Laxatives and rectal irrigation: the similarities

Paediatric Continence Scotland Review 
by Andy Hamilton, Head of Marketing UK & Ireland, MacGregor Healthcare Ltd 

This is what happens when two of the marketing team attend Paediatric Continence Scotland seminars.

It’s not often marketing take sole responsibility at an event, but due to circumstances, off we went to Glasgow for the Paediatric Continence Scotland conference at the end of January. We were on the 8th floor in a great venue overlooking the city’s financial district. As I looked down, I saw big office blocks with big glass windows all with numerous banks of empty office desks. Hybrid working and post COVID in action, but it contrasted with the buzz around the event on a cold day. 

It’s also not often that marketing has the chance to sit in on the seminars. But I was lucky enough to listen to ‘Getting bowels better “All about the medicines”’. Laxatives and medicinal treatments is obviously something I don’t touch on everyday but I was drawn to a couple of similarities with managing functional constipation using rectal irrigation (RI).  

Firstly, the importance of assessment and follow up is crucial for patient adherence. There’s NICE guidance on follow up for medicines as stressed in the seminar. Experts agree, there’s a similar need for follow up when prescribing RI. As outlined in the decision guide. Step five of the five steps talks about early liaison being important and how the first month is important in supporting a patient. This principle is also a core part of our myqufora support service. And if you read one of our latest articles ‘The myqufora Support Team’s personalised approach to patient care’, it can take longer than a month for some patients supported by the team. 

The other similarity between RI and medicine in managing functional constipation was the need to minimise the impact on the patient. The seminar discussed getting children to try their medicine at the weekend to minimise the impact on the school week or embarrassment around their peers. It also discussed those medicines that were tasteless tended to work best – therefore minimising the impact on the patient. Children are known (I’m a father of a seven year old girl) to be fussy about their food and drink and immediately put up barriers with medicine and taste is their go to barrier. So, obviously there is a need to mask things, like a salty taste, and give the medicine every chance of being accepted and do its job. 

Okay, prepare for a little bit of marketing, but stick with it, it is related. It reminds me of a story of an advertising agency I worked with previously who took a tour of a well know brewery in America as they were newly appointed to promote the global beer giant’s key product. A huge plant, as you would expect in America, churning out vast quantities of beer. On the tour, one of the advertising executives turns to another, quietly, and said ‘what a lot of effort, noise and energy they put into creating something so ‘tasteless’.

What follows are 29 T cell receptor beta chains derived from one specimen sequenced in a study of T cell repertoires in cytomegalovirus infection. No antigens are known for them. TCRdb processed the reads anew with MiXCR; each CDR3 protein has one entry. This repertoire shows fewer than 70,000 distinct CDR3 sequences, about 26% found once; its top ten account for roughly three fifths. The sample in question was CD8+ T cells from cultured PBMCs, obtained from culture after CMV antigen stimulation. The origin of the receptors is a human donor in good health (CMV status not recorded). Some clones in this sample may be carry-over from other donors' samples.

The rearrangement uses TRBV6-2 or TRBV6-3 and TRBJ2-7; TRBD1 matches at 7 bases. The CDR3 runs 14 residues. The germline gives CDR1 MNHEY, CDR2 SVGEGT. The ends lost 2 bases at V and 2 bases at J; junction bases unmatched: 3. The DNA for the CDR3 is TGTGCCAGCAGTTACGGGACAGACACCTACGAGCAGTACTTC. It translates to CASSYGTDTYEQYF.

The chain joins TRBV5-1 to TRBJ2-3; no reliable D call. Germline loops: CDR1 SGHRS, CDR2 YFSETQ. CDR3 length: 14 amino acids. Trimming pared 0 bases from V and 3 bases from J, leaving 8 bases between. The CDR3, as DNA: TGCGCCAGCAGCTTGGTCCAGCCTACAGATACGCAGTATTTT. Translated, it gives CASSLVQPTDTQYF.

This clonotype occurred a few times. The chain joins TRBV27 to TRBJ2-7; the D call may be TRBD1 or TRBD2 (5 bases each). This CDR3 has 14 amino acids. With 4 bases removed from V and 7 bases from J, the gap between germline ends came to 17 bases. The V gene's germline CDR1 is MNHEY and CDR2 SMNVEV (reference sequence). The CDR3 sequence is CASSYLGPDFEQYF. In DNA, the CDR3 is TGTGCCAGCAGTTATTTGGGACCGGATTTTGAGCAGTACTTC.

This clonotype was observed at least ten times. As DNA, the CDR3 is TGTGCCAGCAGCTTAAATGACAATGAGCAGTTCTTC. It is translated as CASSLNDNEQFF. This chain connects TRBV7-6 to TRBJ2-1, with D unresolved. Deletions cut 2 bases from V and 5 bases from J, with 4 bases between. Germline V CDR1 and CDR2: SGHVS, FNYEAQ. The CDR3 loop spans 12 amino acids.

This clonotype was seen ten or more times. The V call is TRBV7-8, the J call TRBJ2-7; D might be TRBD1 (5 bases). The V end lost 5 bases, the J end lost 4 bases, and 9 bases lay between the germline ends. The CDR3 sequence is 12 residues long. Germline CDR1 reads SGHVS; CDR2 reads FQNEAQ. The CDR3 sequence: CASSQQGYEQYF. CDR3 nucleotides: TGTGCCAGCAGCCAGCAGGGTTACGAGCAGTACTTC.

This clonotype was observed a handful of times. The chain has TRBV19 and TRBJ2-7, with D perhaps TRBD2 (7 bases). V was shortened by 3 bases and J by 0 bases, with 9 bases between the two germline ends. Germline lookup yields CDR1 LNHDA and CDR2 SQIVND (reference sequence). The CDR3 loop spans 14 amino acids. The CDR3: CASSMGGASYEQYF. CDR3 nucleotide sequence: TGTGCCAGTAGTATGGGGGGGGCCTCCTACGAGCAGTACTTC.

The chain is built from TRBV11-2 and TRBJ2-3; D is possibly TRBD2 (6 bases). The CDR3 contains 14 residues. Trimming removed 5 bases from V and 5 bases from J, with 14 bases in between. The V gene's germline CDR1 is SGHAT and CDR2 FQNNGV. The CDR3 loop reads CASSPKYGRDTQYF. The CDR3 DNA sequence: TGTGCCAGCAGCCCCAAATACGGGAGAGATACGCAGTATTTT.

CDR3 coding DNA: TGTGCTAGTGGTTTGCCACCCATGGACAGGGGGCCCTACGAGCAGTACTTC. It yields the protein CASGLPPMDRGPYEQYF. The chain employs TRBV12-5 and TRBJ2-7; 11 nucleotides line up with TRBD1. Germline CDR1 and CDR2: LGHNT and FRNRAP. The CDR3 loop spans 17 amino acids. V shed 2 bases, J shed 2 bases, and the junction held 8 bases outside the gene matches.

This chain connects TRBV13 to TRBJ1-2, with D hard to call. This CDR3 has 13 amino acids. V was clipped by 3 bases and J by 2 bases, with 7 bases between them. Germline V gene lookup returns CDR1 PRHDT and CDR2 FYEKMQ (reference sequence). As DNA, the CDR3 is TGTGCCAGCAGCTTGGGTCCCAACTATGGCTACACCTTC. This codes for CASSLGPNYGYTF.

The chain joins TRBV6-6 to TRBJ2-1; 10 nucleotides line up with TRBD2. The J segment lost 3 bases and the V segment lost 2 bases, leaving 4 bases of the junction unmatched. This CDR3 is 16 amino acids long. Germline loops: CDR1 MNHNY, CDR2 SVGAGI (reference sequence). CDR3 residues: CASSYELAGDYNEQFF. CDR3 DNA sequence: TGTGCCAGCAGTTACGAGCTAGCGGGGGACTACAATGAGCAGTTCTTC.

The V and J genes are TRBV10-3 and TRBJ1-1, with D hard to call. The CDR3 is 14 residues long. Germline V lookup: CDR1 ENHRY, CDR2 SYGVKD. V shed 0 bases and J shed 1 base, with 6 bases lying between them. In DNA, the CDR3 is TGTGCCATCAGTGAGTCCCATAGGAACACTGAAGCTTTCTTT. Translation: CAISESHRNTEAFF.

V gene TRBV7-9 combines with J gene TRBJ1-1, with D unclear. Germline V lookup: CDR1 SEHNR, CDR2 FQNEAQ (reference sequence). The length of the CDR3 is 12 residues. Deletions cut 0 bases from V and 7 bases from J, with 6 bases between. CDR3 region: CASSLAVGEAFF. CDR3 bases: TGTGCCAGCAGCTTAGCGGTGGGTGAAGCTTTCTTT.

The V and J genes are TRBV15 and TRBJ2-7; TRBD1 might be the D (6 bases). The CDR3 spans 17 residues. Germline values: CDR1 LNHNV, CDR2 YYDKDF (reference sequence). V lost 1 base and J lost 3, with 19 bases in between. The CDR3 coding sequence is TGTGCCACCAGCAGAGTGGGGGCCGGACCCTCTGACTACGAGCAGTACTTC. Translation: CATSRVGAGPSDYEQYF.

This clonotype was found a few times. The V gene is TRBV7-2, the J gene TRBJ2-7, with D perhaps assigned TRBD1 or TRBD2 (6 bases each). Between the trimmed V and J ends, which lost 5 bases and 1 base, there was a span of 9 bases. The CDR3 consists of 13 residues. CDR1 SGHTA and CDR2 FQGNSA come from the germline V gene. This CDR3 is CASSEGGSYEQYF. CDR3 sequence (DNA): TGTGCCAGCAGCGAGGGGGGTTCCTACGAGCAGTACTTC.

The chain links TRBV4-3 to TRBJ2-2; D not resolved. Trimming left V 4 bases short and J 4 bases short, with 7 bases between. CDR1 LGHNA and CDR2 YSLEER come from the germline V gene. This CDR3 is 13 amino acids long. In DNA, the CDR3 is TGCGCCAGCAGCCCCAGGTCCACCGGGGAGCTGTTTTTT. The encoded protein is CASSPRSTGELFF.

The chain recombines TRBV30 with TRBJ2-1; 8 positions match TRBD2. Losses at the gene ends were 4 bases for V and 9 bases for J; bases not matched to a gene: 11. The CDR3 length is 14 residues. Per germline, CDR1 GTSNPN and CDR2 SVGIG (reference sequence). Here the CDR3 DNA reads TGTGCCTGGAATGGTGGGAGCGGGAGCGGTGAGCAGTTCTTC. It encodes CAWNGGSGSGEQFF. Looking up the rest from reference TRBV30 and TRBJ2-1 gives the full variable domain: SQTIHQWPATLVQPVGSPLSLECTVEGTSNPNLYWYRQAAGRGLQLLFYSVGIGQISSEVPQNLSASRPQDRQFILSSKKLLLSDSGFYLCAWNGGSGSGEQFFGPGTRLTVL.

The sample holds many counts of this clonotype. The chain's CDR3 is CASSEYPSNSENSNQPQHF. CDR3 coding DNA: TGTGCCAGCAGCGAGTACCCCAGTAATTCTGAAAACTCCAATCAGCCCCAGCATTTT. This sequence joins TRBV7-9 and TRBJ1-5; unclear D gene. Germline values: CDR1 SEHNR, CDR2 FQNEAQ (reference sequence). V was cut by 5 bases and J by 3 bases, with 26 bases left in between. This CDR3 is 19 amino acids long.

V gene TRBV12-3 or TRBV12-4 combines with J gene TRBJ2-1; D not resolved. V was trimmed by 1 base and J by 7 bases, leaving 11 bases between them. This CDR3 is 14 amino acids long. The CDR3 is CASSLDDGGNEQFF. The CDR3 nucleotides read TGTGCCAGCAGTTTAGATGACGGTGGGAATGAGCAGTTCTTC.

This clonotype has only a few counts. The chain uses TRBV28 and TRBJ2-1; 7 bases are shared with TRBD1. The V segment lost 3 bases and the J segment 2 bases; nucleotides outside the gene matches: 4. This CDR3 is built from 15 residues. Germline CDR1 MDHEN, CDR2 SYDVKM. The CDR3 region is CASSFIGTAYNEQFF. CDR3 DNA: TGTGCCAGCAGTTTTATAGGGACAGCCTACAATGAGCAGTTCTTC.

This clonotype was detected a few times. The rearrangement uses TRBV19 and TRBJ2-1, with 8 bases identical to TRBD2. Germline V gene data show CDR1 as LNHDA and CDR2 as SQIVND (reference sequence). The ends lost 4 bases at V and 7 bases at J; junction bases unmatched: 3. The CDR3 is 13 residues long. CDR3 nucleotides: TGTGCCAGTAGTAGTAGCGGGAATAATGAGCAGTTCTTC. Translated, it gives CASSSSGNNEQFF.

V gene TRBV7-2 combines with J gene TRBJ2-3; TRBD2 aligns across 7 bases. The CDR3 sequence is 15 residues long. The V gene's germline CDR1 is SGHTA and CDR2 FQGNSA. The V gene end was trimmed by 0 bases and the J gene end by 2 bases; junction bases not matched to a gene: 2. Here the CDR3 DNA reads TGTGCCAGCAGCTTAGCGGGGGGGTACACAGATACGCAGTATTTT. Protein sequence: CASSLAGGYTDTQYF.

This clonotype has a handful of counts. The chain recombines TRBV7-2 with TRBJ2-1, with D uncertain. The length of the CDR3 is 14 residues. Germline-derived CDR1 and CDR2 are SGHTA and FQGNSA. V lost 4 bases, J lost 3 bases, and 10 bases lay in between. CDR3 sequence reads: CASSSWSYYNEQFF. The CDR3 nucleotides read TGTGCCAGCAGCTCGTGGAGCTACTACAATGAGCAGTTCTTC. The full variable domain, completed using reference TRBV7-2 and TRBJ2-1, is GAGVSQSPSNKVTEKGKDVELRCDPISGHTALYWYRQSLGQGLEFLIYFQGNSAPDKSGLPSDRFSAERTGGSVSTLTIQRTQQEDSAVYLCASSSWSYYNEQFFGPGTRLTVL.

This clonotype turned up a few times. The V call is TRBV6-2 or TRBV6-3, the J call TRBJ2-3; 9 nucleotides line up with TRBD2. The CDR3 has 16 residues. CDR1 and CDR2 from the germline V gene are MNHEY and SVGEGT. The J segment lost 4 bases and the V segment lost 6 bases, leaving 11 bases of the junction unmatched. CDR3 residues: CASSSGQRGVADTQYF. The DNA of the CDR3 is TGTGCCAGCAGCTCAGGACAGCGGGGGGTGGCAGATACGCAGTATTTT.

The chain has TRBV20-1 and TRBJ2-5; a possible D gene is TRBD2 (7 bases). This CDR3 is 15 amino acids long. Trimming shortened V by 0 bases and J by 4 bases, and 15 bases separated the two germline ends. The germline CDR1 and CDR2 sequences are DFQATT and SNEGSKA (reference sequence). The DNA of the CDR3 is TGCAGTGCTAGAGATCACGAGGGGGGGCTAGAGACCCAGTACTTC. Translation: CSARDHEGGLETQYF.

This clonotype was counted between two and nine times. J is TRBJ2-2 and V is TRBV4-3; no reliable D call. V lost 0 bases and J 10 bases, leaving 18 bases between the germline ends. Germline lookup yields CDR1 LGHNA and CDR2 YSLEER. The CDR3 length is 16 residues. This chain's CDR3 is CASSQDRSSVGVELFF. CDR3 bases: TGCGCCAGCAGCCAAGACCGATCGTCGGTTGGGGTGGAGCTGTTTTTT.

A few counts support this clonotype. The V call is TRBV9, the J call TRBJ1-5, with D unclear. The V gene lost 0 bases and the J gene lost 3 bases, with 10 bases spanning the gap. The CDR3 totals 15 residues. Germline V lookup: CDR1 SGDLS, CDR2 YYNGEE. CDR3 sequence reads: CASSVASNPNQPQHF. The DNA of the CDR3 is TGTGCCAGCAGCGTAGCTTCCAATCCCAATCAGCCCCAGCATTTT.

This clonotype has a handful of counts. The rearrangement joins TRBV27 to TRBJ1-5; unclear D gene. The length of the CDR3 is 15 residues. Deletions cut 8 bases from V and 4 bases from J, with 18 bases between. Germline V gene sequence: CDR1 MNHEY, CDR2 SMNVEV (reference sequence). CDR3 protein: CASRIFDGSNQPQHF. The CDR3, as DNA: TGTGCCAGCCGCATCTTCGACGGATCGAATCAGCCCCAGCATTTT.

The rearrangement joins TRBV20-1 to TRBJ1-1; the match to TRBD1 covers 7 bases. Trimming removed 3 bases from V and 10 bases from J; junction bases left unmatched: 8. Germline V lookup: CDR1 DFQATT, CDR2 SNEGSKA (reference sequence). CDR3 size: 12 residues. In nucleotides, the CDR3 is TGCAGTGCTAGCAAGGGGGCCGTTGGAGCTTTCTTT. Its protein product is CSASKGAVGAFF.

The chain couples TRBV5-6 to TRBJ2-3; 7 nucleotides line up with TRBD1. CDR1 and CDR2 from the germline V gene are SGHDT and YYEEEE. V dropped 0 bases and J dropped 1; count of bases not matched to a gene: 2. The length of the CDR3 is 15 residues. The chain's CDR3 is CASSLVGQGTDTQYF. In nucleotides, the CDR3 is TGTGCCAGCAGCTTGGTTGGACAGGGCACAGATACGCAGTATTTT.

Of course, this is inadvertent tastelessness, but there is a need for a conscious decision and make a significant effort to make laxatives and medicine tasteless – and in some ways, to not be a medicine at all and to fit in. 

And the similarities with RI devices like ours? We don’t have anything as tangible as taste or lack of it. We minimise the impact on a patient by keeping things as simple as possible. Fitting in to their everyday lives putting their minds at ease. Take Qufora IrriSedo MiniGo. It doesn’t look like a medical device, so it’s design minimises the visual impact on the patient. And a Reddot design award tells us that this is definitely not tasteless design either. 

Take Qufora IrriSedo Flow, the box and contents are carefully considered to also put the patients mind at ease. But importantly, unlike medicines, we’re not masking or hiding anything, far from it – it’s providing clarity, order and neatness that we’re programmed to look for as humans. Minimising any psychological or physiological barriers the patient might consciously or unconsciously put up – to give the system every chance of being accepted and do its job. 

It was good to be in Glasgow and see some familiar faces at this well attended event – let’s see if marketing will be allowed into seminars again.